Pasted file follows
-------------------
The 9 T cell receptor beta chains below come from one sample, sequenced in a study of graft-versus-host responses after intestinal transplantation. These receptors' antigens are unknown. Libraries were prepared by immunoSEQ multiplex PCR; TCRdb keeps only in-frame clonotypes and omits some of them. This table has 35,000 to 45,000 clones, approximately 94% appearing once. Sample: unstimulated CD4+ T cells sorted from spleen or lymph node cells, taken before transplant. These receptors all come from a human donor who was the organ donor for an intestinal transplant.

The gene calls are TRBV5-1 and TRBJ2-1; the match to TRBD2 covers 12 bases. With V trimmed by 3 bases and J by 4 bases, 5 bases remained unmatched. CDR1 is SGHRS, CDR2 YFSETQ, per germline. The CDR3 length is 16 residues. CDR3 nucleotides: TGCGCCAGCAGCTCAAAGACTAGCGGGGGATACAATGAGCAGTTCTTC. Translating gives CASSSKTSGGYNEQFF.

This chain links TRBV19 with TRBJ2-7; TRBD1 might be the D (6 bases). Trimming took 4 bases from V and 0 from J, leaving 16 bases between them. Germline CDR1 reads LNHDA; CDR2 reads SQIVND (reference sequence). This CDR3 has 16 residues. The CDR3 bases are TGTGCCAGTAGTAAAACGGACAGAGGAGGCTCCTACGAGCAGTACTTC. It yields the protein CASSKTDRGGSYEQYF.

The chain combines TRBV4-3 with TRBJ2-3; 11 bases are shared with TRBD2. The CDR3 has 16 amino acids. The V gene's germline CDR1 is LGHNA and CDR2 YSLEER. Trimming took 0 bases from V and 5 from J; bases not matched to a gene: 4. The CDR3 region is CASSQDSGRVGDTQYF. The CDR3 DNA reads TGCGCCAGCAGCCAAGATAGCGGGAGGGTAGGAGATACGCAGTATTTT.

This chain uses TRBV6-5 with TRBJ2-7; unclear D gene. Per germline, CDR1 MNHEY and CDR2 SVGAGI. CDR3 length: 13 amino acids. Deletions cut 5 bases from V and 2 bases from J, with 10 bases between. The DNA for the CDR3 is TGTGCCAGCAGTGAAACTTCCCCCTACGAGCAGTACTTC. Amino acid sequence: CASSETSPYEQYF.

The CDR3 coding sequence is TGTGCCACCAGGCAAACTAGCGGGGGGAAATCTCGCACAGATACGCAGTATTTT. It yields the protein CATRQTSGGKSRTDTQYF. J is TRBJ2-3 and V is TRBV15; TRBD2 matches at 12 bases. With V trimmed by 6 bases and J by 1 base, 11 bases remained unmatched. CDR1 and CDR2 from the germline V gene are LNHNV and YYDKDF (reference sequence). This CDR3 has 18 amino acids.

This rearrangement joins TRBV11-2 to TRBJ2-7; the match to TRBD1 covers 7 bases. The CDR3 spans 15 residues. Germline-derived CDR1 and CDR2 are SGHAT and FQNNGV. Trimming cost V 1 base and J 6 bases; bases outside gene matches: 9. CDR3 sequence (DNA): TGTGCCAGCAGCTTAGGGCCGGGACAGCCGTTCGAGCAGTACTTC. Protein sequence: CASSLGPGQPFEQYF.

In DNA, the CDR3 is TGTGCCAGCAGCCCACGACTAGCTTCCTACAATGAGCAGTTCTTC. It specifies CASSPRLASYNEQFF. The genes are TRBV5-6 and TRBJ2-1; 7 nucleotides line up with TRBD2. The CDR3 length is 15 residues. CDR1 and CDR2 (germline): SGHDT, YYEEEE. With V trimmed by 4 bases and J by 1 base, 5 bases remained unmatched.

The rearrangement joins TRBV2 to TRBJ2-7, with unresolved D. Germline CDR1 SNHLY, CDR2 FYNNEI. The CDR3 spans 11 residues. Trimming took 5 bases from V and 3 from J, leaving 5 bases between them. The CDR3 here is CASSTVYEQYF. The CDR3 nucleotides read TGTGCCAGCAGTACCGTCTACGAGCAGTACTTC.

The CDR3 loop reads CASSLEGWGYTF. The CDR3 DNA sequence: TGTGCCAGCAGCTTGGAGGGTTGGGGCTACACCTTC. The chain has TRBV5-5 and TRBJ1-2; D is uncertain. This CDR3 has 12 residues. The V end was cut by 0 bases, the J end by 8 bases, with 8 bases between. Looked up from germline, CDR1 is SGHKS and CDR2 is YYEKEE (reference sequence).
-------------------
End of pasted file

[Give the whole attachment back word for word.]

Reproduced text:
The 9 T cell receptor beta chains below come from one sample, sequenced in a study of graft-versus-host responses after intestinal transplantation. These receptors' antigens are unknown. Libraries were prepared by immunoSEQ multiplex PCR; TCRdb keeps only in-frame clonotypes and omits some of them. This table has 35,000 to 45,000 clones, approximately 94% appearing once. Sample: unstimulated CD4+ T cells sorted from spleen or lymph node cells, taken before transplant. These receptors all come from a human donor who was the organ donor for an intestinal transplant.

The gene calls are TRBV5-1 and TRBJ2-1; the match to TRBD2 covers 12 bases. With V trimmed by 3 bases and J by 4 bases, 5 bases remained unmatched. CDR1 is SGHRS, CDR2 YFSETQ, per germline. The CDR3 length is 16 residues. CDR3 nucleotides: TGCGCCAGCAGCTCAAAGACTAGCGGGGGATACAATGAGCAGTTCTTC. Translating gives CASSSKTSGGYNEQFF.

This chain links TRBV19 with TRBJ2-7; TRBD1 might be the D (6 bases). Trimming took 4 bases from V and 0 from J, leaving 16 bases between them. Germline CDR1 reads LNHDA; CDR2 reads SQIVND (reference sequence). This CDR3 has 16 residues. The CDR3 bases are TGTGCCAGTAGTAAAACGGACAGAGGAGGCTCCTACGAGCAGTACTTC. It yields the protein CASSKTDRGGSYEQYF.

The chain combines TRBV4-3 with TRBJ2-3; 11 bases are shared with TRBD2. The CDR3 has 16 amino acids. The V gene's germline CDR1 is LGHNA and CDR2 YSLEER. Trimming took 0 bases from V and 5 from J; bases not matched to a gene: 4. The CDR3 region is CASSQDSGRVGDTQYF. The CDR3 DNA reads TGCGCCAGCAGCCAAGATAGCGGGAGGGTAGGAGATACGCAGTATTTT.

This chain uses TRBV6-5 with TRBJ2-7; unclear D gene. Per germline, CDR1 MNHEY and CDR2 SVGAGI. CDR3 length: 13 amino acids. Deletions cut 5 bases from V and 2 bases from J, with 10 bases between. The DNA for the CDR3 is TGTGCCAGCAGTGAAACTTCCCCCTACGAGCAGTACTTC. Amino acid sequence: CASSETSPYEQYF.

The CDR3 coding sequence is TGTGCCACCAGGCAAACTAGCGGGGGGAAATCTCGCACAGATACGCAGTATTTT. It yields the protein CATRQTSGGKSRTDTQYF. J is TRBJ2-3 and V is TRBV15; TRBD2 matches at 12 bases. With V trimmed by 6 bases and J by 1 base, 11 bases remained unmatched. CDR1 and CDR2 from the germline V gene are LNHNV and YYDKDF (reference sequence). This CDR3 has 18 amino acids.

This rearrangement joins TRBV11-2 to TRBJ2-7; the match to TRBD1 covers 7 bases. The CDR3 spans 15 residues. Germline-derived CDR1 and CDR2 are SGHAT and FQNNGV. Trimming cost V 1 base and J 6 bases; bases outside gene matches: 9. CDR3 sequence (DNA): TGTGCCAGCAGCTTAGGGCCGGGACAGCCGTTCGAGCAGTACTTC. Protein sequence: CASSLGPGQPFEQYF.

In DNA, the CDR3 is TGTGCCAGCAGCCCACGACTAGCTTCCTACAATGAGCAGTTCTTC. It specifies CASSPRLASYNEQFF. The genes are TRBV5-6 and TRBJ2-1; 7 nucleotides line up with TRBD2. The CDR3 length is 15 residues. CDR1 and CDR2 (germline): SGHDT, YYEEEE. With V trimmed by 4 bases and J by 1 base, 5 bases remained unmatched.

The rearrangement joins TRBV2 to TRBJ2-7, with unresolved D. Germline CDR1 SNHLY, CDR2 FYNNEI. The CDR3 spans 11 residues. Trimming took 5 bases from V and 3 from J, leaving 5 bases between them. The CDR3 here is CASSTVYEQYF. The CDR3 nucleotides read TGTGCCAGCAGTACCGTCTACGAGCAGTACTTC.

The CDR3 loop reads CASSLEGWGYTF. The CDR3 DNA sequence: TGTGCCAGCAGCTTGGAGGGTTGGGGCTACACCTTC. The chain has TRBV5-5 and TRBJ1-2; D is uncertain. This CDR3 has 12 residues. The V end was cut by 0 bases, the J end by 8 bases, with 8 bases between. Looked up from germline, CDR1 is SGHKS and CDR2 is YYEKEE (reference sequence).